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DNC Makes Trump Instantly Regret Calling Milwaukee A 'Horrible City'

After Donald Trump ripped the host city of the Republican National Convention as 'horrible,' the DNC trolled Trump with massive billboards all throughout Milwaukee.

Donald Trump meets with House Republicans
Anna Moneymaker/Getty Images

The Democratic National Committee (DNC) is launching billboards in 10 locations across Milwaukee on Friday to highlight former President Donald Trump's controversial remarks about the city, which will host the Republican National Convention next month.

During a closed-door meeting with House Republicans on Thursday, Trump reportedly described Milwaukee as a "horrible city." His campaign and Republican lawmakers later clarified that he was referring to the crime in the city, not the city itself. Trump spokesperson Steven Cheung stated that the former president was commenting on "how terrible crime and voter fraud are."

The billboards, which will run in 10 different locations across Milwaukee, aim to remind voters of Trump's controversial statement. According to Punchbowl News, half of the billboards will feature Trump's alleged remark:

"Milwaukee, where we are having our convention, is a horrible city."

You can see the ad below.

Ad featuring Donald Trump's remarks about MilwaukeeDemocratic National Committee

Trump's remarks even made front-page news in the Milwaukee Journal Sentinel.

Front page of Milwaukee Journal Sentinel featuring Trump's derogatory remarks about MilwaukeeMilwaukee Journal Sentinel

Abhi Rahman, the DNC's communications director, said in a statement that "Trump has made his contempt for Wisconsinites and their home clear," adding:

"The dislike is mutual – in 2020, Wisconsin handed Trump a one way ticket back to exile in Mar-a-Lago and sent President Biden to the Oval Office. Trump hates Milwaukee because Milwaukeeans know exactly who he is – a sore loser who they're going to make a two-time loser this November."

Indeed, Trump appears to have it out for Milwaukee.

Trump frequently targets Democratic-run cities, accusing them of high crime rates and issues with undocumented immigrants. He has also baselessly claimed that Milwaukee was a hub of voter fraud in the 2020 election. Adding to the drama, several of Trump's associates were recently indicted for allegedly attempting to overturn Wisconsin's election results with a fake slate of electors.

Milwaukee, the largest county in Wisconsin and a Democratic stronghold, saw President Joe Biden win the state by fewer than 21,000 votes in 2020. Biden's re-election campaign is focusing closely on this crucial battleground state.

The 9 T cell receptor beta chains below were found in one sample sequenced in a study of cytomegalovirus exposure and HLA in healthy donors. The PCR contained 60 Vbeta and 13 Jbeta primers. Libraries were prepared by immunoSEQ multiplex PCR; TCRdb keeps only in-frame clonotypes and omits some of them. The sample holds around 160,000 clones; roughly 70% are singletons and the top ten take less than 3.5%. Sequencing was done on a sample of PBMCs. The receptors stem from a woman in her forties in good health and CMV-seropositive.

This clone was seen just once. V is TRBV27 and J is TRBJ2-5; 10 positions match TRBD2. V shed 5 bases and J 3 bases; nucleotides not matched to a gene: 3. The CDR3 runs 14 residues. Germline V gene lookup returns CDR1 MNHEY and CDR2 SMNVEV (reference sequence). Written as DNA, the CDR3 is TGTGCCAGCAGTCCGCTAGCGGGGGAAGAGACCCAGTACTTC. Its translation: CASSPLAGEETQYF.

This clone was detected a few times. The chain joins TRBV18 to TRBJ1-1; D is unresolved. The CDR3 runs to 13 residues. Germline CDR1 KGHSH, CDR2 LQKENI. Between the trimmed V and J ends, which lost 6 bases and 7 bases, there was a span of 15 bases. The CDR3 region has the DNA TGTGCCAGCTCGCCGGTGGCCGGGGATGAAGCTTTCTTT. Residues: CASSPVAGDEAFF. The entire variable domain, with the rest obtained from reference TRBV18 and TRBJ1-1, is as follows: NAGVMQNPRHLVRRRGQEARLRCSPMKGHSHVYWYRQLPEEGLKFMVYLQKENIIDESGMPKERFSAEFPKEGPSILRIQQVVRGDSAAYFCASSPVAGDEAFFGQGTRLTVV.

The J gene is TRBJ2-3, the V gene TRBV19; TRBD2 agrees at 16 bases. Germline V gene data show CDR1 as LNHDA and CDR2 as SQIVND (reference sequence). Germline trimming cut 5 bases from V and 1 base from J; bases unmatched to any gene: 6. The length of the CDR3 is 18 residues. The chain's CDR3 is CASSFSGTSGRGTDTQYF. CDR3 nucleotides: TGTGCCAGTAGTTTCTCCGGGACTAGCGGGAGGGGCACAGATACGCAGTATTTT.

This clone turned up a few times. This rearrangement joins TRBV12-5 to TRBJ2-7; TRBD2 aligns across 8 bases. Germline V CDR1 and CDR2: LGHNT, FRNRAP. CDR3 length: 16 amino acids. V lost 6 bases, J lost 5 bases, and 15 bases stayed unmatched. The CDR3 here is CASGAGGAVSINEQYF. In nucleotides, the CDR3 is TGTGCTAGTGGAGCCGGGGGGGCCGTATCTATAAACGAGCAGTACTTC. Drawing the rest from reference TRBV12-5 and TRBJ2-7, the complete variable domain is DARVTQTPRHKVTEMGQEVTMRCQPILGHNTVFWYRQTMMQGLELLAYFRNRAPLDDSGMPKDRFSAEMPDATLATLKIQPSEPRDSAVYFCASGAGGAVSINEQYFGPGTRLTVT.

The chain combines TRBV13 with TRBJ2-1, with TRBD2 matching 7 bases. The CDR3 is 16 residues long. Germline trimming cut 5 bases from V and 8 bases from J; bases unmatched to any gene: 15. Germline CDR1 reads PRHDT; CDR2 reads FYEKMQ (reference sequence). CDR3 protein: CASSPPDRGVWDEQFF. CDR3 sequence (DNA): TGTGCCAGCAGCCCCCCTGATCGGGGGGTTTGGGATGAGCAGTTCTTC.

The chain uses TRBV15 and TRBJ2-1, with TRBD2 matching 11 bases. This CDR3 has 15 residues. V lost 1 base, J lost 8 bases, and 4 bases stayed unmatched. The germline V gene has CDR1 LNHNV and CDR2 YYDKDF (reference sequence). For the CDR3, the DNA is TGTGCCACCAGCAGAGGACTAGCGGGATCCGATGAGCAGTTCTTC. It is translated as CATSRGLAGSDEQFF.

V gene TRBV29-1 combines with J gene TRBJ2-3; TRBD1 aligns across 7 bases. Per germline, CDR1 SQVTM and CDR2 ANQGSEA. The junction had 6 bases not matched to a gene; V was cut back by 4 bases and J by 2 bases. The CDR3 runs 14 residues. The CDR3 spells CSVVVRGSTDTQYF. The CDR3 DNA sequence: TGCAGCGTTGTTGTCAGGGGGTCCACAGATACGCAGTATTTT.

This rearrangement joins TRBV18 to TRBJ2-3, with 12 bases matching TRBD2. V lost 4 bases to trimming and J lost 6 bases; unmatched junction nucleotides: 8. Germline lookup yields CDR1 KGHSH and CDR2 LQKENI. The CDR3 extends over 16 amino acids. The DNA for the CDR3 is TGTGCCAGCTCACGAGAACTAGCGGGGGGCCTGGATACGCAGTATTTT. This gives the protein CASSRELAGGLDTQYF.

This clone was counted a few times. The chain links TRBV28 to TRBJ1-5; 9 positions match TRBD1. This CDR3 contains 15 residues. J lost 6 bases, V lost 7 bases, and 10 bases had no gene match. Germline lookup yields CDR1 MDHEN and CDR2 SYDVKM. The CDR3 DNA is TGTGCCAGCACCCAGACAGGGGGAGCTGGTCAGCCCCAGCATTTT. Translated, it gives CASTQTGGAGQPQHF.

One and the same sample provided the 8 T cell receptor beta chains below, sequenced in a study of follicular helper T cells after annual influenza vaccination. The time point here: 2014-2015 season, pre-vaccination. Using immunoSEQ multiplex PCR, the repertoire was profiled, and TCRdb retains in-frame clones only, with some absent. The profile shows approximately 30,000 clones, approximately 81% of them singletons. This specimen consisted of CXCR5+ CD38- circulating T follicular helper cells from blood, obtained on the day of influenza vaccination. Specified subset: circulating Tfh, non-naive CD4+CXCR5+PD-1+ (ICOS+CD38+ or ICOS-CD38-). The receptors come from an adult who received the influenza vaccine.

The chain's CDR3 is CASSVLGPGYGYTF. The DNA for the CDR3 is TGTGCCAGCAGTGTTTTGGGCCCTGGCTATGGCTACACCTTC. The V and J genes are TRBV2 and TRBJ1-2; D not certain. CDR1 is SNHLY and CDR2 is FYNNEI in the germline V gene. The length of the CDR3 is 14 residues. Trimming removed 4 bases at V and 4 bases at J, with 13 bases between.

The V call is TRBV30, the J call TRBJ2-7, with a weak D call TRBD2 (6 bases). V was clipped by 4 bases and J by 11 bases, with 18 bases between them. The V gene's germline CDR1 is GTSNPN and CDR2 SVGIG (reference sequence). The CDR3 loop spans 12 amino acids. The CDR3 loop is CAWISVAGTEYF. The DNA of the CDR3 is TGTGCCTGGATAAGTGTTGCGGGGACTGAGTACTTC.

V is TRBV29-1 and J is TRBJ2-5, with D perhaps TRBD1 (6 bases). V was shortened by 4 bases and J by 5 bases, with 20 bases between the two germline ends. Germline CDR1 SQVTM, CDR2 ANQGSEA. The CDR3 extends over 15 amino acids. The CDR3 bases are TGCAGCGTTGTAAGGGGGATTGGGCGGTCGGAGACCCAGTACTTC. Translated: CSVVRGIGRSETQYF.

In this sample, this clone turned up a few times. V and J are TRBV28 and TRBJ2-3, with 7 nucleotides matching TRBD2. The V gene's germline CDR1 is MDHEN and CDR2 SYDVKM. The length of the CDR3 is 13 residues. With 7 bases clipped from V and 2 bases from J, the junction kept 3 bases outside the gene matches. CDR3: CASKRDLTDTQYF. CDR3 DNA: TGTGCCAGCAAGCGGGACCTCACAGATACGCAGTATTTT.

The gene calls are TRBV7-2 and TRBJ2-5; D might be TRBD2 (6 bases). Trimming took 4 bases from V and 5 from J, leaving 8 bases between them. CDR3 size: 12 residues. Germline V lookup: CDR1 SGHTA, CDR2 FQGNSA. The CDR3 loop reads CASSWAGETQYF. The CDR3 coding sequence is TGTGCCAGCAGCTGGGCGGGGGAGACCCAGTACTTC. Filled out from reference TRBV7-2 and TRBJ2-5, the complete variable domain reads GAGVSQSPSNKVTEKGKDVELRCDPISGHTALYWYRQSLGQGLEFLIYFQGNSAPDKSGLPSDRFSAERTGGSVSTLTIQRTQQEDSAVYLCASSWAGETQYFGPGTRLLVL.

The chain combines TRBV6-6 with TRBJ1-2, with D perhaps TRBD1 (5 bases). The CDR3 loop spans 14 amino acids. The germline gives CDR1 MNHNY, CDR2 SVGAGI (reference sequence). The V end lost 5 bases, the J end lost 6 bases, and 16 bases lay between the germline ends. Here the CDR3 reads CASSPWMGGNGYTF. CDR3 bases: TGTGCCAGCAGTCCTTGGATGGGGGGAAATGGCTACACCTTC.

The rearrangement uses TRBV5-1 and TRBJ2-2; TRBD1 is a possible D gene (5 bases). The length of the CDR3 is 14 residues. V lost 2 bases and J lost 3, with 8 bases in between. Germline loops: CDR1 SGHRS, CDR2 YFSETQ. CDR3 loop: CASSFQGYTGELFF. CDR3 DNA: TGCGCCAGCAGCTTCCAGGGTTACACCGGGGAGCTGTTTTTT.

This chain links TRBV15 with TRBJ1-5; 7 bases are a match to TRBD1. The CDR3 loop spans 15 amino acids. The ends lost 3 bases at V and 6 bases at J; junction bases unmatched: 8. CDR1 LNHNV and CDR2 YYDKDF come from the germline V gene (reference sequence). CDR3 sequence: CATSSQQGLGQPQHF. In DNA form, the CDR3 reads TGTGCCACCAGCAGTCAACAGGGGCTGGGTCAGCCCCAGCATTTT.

Biden seized on Trump's remarks in a social media post, posting a photo of himself in the city captioned:

"I happen to love Milwaukee."

Meanwhile, House Speaker Mike Johnson denied that Trump meant to explicitly attack Milwaukee, saying the following during a Fox News interview:

"I didn't hear it [Trump's remark] and I was right next to him."

However, when asked about his remarks, Trump admitted he'd meant to attack the city:

"I think it's very clear what I meant. We're very concerned with crime."

You can hear what Johnson and Trump said in the video below.

Trump proved the validity of the billboards, according to critics who applauded the DNC's move.


Biden's campaign is making strategic investments in numerous field offices within some of the most conservative counties in the nation, utilizing its early financial advantage to create political footholds in traditionally hostile areas.

Biden's team acknowledges that winning these rural counties, which Trump secured in 2020, is unlikely. The effort aims to reduce Republican margins, especially in swing states like Wisconsin. The strategy involves establishing an early ground presence to keep rural Biden supporters engaged and to signal to voters dissatisfied with Trump or curious about Biden that they are not isolated.

Biden's campaign has launched over 150 offices and hired more than 400 staff members across seven battleground states, with plans to expand to 200 offices and 500 staff by the end of May.

While maintaining a strong presence in Wisconsin's Democratic strongholds, such as three offices in Milwaukee County, Biden's team has also opened offices in places like Rusk County, with a population of about 14,000. Trump had a significant lead there four years ago, winning by 35% and securing 2,740 more votes than Biden.